Within skin-color types, there are well-established, statistical relationships between exposures to UV-B and risks of developing skin cancers, most notably malignant melanoma. Using these relationships, predictions of increased rates of skin cancers that could be caused by depletions of stratospheric ozone have been made. For example, the U.S. Environmental Protection Agency has suggested that a 1% decrease in stratospheric ozone could result in a 2% increase in exposure to UV-B, and a 3–6% increase in skin cancers. In fact, many countries have reported increased incidences of all skin cancers. Usually this phenomenon is attributed to human behaviors that influence exposure to UV-B, such as sunbathing. However, increased exposures related to depletions of stratospheric ozone may also be important. Because melanoma takes 10–20 years to develop, there has not been enough time for ozone depletion to play a significant role in the rate of occurrence of this cancer. Research over the next decade will indicate whether the incidence of this cancer is rising and whether this rise may be due to the depletion of the ozone layer.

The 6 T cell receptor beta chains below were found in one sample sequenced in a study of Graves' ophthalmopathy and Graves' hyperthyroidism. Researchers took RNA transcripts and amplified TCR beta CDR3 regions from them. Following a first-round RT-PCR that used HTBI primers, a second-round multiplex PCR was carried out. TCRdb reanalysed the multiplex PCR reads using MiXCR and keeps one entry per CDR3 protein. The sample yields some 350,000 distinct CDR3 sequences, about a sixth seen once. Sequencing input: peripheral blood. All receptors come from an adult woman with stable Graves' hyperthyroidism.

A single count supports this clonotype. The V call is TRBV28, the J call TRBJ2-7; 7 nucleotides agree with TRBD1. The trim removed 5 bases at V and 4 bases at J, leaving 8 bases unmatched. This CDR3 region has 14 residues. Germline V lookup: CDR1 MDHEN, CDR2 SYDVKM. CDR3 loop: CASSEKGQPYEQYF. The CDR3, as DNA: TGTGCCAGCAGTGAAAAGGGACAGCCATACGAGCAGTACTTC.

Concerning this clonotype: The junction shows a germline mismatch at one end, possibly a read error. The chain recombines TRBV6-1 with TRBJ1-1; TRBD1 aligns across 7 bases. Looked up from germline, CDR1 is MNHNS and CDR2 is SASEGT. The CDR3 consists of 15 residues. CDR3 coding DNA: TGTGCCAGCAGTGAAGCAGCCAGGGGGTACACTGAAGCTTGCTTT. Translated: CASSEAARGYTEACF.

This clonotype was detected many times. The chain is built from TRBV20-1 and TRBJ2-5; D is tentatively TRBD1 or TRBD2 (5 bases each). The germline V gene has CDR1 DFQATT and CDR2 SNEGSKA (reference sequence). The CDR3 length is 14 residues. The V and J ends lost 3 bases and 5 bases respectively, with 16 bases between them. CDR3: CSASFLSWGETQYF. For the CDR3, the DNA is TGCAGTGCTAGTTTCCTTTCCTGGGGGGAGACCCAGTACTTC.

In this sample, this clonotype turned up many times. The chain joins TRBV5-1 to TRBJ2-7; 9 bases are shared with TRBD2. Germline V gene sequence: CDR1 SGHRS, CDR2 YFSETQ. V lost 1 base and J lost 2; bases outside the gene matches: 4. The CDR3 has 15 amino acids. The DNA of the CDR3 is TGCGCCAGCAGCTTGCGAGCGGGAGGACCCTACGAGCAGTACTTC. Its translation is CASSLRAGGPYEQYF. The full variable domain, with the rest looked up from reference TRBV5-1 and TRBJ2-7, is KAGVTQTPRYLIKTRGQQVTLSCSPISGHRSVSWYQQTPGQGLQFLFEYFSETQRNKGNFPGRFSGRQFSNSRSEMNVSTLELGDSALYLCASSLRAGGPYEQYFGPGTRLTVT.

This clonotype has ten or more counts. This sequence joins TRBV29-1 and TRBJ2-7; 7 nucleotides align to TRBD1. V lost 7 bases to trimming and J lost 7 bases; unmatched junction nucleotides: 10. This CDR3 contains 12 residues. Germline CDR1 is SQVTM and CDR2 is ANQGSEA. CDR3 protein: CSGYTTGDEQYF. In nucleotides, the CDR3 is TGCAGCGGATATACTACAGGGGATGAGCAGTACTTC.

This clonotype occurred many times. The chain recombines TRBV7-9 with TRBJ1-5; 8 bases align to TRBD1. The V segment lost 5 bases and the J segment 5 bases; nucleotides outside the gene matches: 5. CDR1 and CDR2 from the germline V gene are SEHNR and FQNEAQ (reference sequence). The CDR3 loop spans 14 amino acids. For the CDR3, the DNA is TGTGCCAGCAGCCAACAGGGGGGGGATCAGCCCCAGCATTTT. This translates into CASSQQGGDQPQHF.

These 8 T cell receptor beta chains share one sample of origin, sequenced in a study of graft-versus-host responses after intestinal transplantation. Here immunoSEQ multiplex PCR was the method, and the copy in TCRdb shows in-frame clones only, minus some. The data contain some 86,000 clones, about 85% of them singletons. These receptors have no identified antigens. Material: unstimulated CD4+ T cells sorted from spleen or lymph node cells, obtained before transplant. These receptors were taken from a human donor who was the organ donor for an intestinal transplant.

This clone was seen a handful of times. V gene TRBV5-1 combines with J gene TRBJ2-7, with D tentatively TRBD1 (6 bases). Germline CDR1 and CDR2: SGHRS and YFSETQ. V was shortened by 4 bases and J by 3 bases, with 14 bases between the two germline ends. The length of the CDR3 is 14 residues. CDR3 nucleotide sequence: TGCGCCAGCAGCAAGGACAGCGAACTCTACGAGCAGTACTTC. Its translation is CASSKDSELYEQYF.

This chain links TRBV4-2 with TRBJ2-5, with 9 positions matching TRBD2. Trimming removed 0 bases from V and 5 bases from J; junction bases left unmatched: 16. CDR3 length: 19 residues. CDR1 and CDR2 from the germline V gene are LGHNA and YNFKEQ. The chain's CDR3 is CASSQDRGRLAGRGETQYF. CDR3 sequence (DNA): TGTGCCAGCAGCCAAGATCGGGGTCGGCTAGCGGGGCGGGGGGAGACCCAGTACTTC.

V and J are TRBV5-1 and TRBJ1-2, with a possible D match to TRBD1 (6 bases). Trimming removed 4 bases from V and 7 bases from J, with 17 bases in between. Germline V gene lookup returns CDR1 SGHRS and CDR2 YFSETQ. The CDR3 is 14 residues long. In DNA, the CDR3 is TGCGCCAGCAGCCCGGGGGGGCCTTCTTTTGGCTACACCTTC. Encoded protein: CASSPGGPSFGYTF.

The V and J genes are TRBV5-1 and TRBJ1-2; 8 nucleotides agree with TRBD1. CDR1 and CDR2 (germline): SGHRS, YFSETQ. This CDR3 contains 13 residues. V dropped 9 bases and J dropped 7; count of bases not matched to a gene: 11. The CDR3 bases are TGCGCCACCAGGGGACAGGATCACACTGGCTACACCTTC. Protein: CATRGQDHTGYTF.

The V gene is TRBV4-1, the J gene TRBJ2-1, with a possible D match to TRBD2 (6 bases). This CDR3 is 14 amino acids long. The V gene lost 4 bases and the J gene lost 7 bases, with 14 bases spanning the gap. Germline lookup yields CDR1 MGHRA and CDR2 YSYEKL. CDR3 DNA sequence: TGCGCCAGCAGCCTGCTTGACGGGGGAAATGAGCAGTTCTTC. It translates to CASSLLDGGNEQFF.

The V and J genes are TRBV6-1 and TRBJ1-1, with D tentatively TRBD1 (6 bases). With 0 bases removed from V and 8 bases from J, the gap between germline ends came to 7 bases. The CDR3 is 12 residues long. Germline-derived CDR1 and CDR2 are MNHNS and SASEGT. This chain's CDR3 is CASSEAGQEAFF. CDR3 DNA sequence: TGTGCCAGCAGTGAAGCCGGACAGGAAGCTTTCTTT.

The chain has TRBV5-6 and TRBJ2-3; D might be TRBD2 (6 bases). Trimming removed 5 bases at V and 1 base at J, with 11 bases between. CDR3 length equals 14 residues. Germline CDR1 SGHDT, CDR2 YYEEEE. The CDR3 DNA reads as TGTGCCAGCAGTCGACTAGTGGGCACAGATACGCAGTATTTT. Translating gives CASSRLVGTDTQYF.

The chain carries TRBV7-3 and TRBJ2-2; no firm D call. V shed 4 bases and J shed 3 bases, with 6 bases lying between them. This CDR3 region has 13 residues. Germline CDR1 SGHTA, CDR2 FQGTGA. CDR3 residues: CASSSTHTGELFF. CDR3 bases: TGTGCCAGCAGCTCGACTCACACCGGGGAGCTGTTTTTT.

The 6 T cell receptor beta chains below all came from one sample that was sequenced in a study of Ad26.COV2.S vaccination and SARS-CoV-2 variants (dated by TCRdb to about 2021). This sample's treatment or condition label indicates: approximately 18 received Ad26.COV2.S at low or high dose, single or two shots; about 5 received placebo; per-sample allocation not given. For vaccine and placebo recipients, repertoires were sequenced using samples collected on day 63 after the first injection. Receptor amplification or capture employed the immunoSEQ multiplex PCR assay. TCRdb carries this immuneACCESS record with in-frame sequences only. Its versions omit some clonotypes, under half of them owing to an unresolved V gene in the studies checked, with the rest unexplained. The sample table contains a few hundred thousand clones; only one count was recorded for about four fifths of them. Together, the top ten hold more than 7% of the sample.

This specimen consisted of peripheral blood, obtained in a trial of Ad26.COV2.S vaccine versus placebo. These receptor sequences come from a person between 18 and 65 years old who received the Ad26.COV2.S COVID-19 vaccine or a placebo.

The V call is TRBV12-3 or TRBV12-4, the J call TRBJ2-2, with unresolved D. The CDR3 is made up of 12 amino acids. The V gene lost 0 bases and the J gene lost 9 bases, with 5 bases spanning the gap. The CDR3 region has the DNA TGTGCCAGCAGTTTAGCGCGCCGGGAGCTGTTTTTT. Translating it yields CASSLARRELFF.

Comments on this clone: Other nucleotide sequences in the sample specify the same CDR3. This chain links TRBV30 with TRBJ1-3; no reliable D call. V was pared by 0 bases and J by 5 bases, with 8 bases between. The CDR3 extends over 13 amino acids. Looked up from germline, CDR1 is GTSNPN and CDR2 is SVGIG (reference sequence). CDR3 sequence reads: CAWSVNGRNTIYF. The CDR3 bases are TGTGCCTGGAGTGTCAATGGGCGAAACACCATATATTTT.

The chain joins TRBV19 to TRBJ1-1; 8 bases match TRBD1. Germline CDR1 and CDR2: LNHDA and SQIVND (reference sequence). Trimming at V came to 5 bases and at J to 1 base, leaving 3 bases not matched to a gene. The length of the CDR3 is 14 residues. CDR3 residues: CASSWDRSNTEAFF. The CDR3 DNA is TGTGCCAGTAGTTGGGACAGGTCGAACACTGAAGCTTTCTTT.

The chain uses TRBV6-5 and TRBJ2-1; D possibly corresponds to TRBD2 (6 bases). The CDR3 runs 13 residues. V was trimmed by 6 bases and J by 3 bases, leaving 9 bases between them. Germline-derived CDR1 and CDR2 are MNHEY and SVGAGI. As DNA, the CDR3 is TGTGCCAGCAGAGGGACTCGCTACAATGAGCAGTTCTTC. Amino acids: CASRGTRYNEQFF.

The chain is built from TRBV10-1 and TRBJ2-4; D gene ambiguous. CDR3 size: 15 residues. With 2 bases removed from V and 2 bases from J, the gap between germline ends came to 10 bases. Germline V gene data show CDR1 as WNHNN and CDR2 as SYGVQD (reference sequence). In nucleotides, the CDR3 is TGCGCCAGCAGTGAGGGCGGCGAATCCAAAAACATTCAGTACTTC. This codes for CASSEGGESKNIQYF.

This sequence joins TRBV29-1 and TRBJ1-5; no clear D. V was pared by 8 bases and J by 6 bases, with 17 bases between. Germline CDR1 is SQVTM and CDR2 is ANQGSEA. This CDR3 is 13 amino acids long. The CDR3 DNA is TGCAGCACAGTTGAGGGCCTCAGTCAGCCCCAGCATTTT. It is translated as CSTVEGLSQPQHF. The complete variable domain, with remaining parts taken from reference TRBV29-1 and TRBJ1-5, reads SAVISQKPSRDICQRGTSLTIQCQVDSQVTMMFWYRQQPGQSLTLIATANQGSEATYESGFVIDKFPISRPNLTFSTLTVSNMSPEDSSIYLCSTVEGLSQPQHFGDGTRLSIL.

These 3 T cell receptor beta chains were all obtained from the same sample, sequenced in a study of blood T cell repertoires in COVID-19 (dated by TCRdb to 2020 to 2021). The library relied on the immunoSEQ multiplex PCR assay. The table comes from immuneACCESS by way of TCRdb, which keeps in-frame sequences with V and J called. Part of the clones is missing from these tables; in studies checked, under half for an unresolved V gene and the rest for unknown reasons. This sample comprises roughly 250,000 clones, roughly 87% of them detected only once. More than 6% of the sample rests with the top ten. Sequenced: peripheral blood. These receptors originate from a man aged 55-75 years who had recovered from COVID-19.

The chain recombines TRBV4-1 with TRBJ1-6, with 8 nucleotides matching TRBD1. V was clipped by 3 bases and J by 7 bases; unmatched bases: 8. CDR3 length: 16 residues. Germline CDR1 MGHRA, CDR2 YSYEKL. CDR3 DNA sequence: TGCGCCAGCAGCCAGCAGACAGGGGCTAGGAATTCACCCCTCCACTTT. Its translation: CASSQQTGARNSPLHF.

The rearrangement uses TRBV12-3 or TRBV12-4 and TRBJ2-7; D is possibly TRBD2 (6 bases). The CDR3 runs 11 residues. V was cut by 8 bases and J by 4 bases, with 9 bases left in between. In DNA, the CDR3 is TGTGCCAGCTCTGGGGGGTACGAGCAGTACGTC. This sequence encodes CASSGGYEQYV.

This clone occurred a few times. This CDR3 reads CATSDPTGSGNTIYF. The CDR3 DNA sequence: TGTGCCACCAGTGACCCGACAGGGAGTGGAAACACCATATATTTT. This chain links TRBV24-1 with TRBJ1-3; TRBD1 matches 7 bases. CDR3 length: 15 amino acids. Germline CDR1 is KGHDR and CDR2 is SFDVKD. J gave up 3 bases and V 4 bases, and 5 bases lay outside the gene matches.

Other human-health effects of ultraviolet exposure include increased risks of developing cataracts and other damage to the cornea, damage to the retina, a suppressed immune system, sunburns of exposed skin, skin allergies, and an accelerated aging of the skin.
Domestic and wild animals are subject to the same sorts of increased risks of diseases and damages associated with increased UV-B exposure as are humans. Unlike humans, however, these animals do not wear protection to diminish those risks.
Other potential ecological damages associated with increased ultraviolet exposures include decreases of plant productivity in regions stressed by UV-B radiation, caused by the degradation of photosynthetic pigments. All terrestrial plants are at risk, as are plants occurring in shallow waters. The most exposed plants occur at high altitudes, for example in alpine tundra, or at high latitudes, such as polar seas and tundras. However, few data are now available that allow a general evaluation of the importance of these potential decreases in plant productivity.
In addition, some stratospheric ozone makes its way to the lower atmosphere, where it contributes to ozone pollution. Ozone is an important pollutant in the lower troposphere where it damages agricultural and wild plants, weakens synthetic materials, and causes discomfort to humans. During events of great turbulence in the upper atmosphere, such as thunderstorms, stratospheric ozone may enter the troposphere. Usually this only affects the upper troposphere, although observations have been made of stratospheric ozone reaching ground level for short intervals of time. On average, stratospheric incursions account for about 18% of the ozone in the troposphere, while photochemical reactions within the lower atmosphere itself account for the remaining 82% of tropospheric ozone.